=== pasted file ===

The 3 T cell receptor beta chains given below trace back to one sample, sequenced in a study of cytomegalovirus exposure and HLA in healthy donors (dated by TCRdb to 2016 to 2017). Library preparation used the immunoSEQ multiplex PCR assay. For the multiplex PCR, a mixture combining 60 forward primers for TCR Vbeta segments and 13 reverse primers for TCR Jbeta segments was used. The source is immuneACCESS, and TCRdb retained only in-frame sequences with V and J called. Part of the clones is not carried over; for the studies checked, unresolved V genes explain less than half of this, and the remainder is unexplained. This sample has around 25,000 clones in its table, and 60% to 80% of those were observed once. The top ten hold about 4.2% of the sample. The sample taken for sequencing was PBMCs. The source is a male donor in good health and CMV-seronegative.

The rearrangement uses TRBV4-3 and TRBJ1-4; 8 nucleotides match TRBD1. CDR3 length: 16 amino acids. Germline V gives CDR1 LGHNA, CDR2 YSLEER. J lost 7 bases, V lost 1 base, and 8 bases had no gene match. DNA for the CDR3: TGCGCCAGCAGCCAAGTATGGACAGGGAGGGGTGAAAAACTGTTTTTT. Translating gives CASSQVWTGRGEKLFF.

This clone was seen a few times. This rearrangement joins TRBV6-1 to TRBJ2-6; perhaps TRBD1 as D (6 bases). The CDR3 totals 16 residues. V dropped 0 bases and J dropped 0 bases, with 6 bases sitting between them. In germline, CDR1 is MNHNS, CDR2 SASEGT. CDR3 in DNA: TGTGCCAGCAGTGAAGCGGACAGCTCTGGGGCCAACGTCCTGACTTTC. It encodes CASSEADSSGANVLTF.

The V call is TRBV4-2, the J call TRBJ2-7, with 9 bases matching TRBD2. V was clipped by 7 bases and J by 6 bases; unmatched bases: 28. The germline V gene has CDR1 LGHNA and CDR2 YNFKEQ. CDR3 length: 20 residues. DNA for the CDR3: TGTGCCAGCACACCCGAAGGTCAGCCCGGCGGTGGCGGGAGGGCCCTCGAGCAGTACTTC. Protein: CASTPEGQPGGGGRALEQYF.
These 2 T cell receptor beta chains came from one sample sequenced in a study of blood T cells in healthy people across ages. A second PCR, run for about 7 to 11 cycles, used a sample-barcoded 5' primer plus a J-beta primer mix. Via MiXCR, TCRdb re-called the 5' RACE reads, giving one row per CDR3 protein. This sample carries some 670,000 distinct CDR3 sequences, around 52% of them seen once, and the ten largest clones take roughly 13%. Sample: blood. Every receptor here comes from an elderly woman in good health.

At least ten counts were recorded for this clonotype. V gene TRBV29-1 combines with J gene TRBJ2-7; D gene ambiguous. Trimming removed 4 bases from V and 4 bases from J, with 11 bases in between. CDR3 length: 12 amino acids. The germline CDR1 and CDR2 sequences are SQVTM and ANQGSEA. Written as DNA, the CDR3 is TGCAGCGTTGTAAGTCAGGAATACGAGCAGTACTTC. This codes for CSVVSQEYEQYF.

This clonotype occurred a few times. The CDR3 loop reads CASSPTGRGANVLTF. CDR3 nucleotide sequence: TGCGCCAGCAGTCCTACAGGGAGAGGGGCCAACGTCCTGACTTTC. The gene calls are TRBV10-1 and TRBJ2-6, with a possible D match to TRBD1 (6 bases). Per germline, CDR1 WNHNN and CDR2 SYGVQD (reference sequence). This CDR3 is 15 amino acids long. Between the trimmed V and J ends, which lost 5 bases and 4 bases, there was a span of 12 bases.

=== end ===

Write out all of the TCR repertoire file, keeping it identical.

The 3 T cell receptor beta chains given below trace back to one sample, sequenced in a study of cytomegalovirus exposure and HLA in healthy donors (dated by TCRdb to 2016 to 2017). Library preparation used the immunoSEQ multiplex PCR assay. For the multiplex PCR, a mixture combining 60 forward primers for TCR Vbeta segments and 13 reverse primers for TCR Jbeta segments was used. The source is immuneACCESS, and TCRdb retained only in-frame sequences with V and J called. Part of the clones is not carried over; for the studies checked, unresolved V genes explain less than half of this, and the remainder is unexplained. This sample has around 25,000 clones in its table, and 60% to 80% of those were observed once. The top ten hold about 4.2% of the sample. The sample taken for sequencing was PBMCs. The source is a male donor in good health and CMV-seronegative.

The rearrangement uses TRBV4-3 and TRBJ1-4; 8 nucleotides match TRBD1. CDR3 length: 16 amino acids. Germline V gives CDR1 LGHNA, CDR2 YSLEER. J lost 7 bases, V lost 1 base, and 8 bases had no gene match. DNA for the CDR3: TGCGCCAGCAGCCAAGTATGGACAGGGAGGGGTGAAAAACTGTTTTTT. Translating gives CASSQVWTGRGEKLFF.

This clone was seen a few times. This rearrangement joins TRBV6-1 to TRBJ2-6; perhaps TRBD1 as D (6 bases). The CDR3 totals 16 residues. V dropped 0 bases and J dropped 0 bases, with 6 bases sitting between them. In germline, CDR1 is MNHNS, CDR2 SASEGT. CDR3 in DNA: TGTGCCAGCAGTGAAGCGGACAGCTCTGGGGCCAACGTCCTGACTTTC. It encodes CASSEADSSGANVLTF.

The V call is TRBV4-2, the J call TRBJ2-7, with 9 bases matching TRBD2. V was clipped by 7 bases and J by 6 bases; unmatched bases: 28. The germline V gene has CDR1 LGHNA and CDR2 YNFKEQ. CDR3 length: 20 residues. DNA for the CDR3: TGTGCCAGCACACCCGAAGGTCAGCCCGGCGGTGGCGGGAGGGCCCTCGAGCAGTACTTC. Protein: CASTPEGQPGGGGRALEQYF.
These 2 T cell receptor beta chains came from one sample sequenced in a study of blood T cells in healthy people across ages. A second PCR, run for about 7 to 11 cycles, used a sample-barcoded 5' primer plus a J-beta primer mix. Via MiXCR, TCRdb re-called the 5' RACE reads, giving one row per CDR3 protein. This sample carries some 670,000 distinct CDR3 sequences, around 52% of them seen once, and the ten largest clones take roughly 13%. Sample: blood. Every receptor here comes from an elderly woman in good health.

At least ten counts were recorded for this clonotype. V gene TRBV29-1 combines with J gene TRBJ2-7; D gene ambiguous. Trimming removed 4 bases from V and 4 bases from J, with 11 bases in between. CDR3 length: 12 amino acids. The germline CDR1 and CDR2 sequences are SQVTM and ANQGSEA. Written as DNA, the CDR3 is TGCAGCGTTGTAAGTCAGGAATACGAGCAGTACTTC. This codes for CSVVSQEYEQYF.

This clonotype occurred a few times. The CDR3 loop reads CASSPTGRGANVLTF. CDR3 nucleotide sequence: TGCGCCAGCAGTCCTACAGGGAGAGGGGCCAACGTCCTGACTTTC. The gene calls are TRBV10-1 and TRBJ2-6, with a possible D match to TRBD1 (6 bases). Per germline, CDR1 WNHNN and CDR2 SYGVQD (reference sequence). This CDR3 is 15 amino acids long. Between the trimmed V and J ends, which lost 5 bases and 4 bases, there was a span of 12 bases.